Responding to a question, he said that clear instructions had been given to law enforcement agencies that there would be no manhandling of illegal foreigners. “Everyone, including children, women, and the elderly would be treated with respect,” he added.

‘Paramount importance’

Meanwhile, army chief General Asim Munir, while speaking on the issue of repatriation and deportation of illegal foreigners, said the safety and security of each Pakistani was of “paramount importance which cannot be allowed to be compromised at any cost”.

He was talking to the participants of a security workshop during their visit to General Headquarters in Rawalpindi.

Meanwhile, Foreign Office Spokesperson Mumtaz Zahra Baloch told a weekly press briefing that Pakistan decided to repatriate ‘illegal foreigners’ in line with national laws.

“These laws prescribe sanction and punishment of individuals illegally present in Pakistan and that incl­udes deportation of such individuals. That is Pakistani law and the decision to implement these laws has been taken to ensure the safety and security of Pakistan and for Pakistan’s economic strength,” she said.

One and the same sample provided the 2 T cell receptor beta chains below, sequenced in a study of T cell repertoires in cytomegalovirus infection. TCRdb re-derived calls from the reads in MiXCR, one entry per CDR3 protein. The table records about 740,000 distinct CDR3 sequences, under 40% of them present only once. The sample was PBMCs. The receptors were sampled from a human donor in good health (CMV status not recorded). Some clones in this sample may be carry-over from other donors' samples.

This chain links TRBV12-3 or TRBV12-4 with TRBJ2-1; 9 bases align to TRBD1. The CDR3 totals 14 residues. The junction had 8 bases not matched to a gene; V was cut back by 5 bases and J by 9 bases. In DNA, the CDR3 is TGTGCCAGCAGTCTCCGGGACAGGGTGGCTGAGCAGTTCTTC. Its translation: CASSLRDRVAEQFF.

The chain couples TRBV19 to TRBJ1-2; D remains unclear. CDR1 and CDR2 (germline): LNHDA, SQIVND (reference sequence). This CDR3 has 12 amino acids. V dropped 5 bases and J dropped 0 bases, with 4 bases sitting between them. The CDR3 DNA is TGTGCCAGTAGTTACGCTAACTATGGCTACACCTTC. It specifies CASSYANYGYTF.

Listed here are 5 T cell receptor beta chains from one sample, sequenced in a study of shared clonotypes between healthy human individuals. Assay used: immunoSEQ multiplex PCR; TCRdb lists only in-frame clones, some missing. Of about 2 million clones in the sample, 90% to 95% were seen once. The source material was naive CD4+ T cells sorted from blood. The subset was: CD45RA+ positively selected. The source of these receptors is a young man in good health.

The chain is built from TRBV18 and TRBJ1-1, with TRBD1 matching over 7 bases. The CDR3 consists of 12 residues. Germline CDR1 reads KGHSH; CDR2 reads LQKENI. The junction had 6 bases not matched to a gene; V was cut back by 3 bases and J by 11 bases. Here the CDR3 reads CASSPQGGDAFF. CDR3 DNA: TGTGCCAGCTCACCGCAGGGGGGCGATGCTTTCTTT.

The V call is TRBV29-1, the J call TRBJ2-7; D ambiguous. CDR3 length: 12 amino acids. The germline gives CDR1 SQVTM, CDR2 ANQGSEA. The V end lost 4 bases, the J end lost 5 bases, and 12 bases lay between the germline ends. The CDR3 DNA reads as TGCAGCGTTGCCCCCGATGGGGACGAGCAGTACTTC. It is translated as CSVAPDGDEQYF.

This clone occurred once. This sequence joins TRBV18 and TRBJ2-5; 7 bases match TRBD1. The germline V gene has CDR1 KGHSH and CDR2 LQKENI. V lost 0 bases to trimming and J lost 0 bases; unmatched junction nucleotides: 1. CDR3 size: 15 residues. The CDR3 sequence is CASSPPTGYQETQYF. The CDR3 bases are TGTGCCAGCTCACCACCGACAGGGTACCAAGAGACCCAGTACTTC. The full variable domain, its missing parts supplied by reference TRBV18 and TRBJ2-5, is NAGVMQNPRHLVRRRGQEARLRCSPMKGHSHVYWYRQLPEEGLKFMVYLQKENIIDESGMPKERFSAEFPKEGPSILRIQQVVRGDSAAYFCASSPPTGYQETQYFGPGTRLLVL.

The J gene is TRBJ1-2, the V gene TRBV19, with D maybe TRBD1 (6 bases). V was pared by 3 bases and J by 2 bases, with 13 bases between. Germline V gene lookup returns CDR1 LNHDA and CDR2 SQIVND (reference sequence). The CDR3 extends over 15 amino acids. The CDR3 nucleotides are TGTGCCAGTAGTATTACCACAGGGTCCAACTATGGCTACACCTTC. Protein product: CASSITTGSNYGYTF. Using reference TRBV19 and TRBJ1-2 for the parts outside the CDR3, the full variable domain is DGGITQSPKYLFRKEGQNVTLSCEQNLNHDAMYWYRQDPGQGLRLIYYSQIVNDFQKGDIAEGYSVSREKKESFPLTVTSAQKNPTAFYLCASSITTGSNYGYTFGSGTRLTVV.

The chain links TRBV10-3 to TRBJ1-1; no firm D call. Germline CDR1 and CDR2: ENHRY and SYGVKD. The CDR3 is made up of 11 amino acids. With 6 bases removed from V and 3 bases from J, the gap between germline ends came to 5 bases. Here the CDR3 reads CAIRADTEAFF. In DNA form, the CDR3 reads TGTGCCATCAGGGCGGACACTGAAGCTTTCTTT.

She confirmed that Pakistan communicated with authorities in Kabul on the return of ‘illegal Afghans’ to their homeland.

“We have explained to them that this policy is not specific to Afghanistan; it pertains to all illegal foreigners irrespective of their nationality. We have also explained to them that this policy does not affect individuals who are here legally or hold confirmed status as refugees.”

Ms Baloch ruled out any extension in the deadline set for immigrants to leave the country.

She said she did not have the exact figures of Afghans “who may have been repatriated or who are slated for repatriation” to third countries. “We remain in contact with friendly countries who have offered to take these individuals.”

Published in Dawn, October 27th, 2023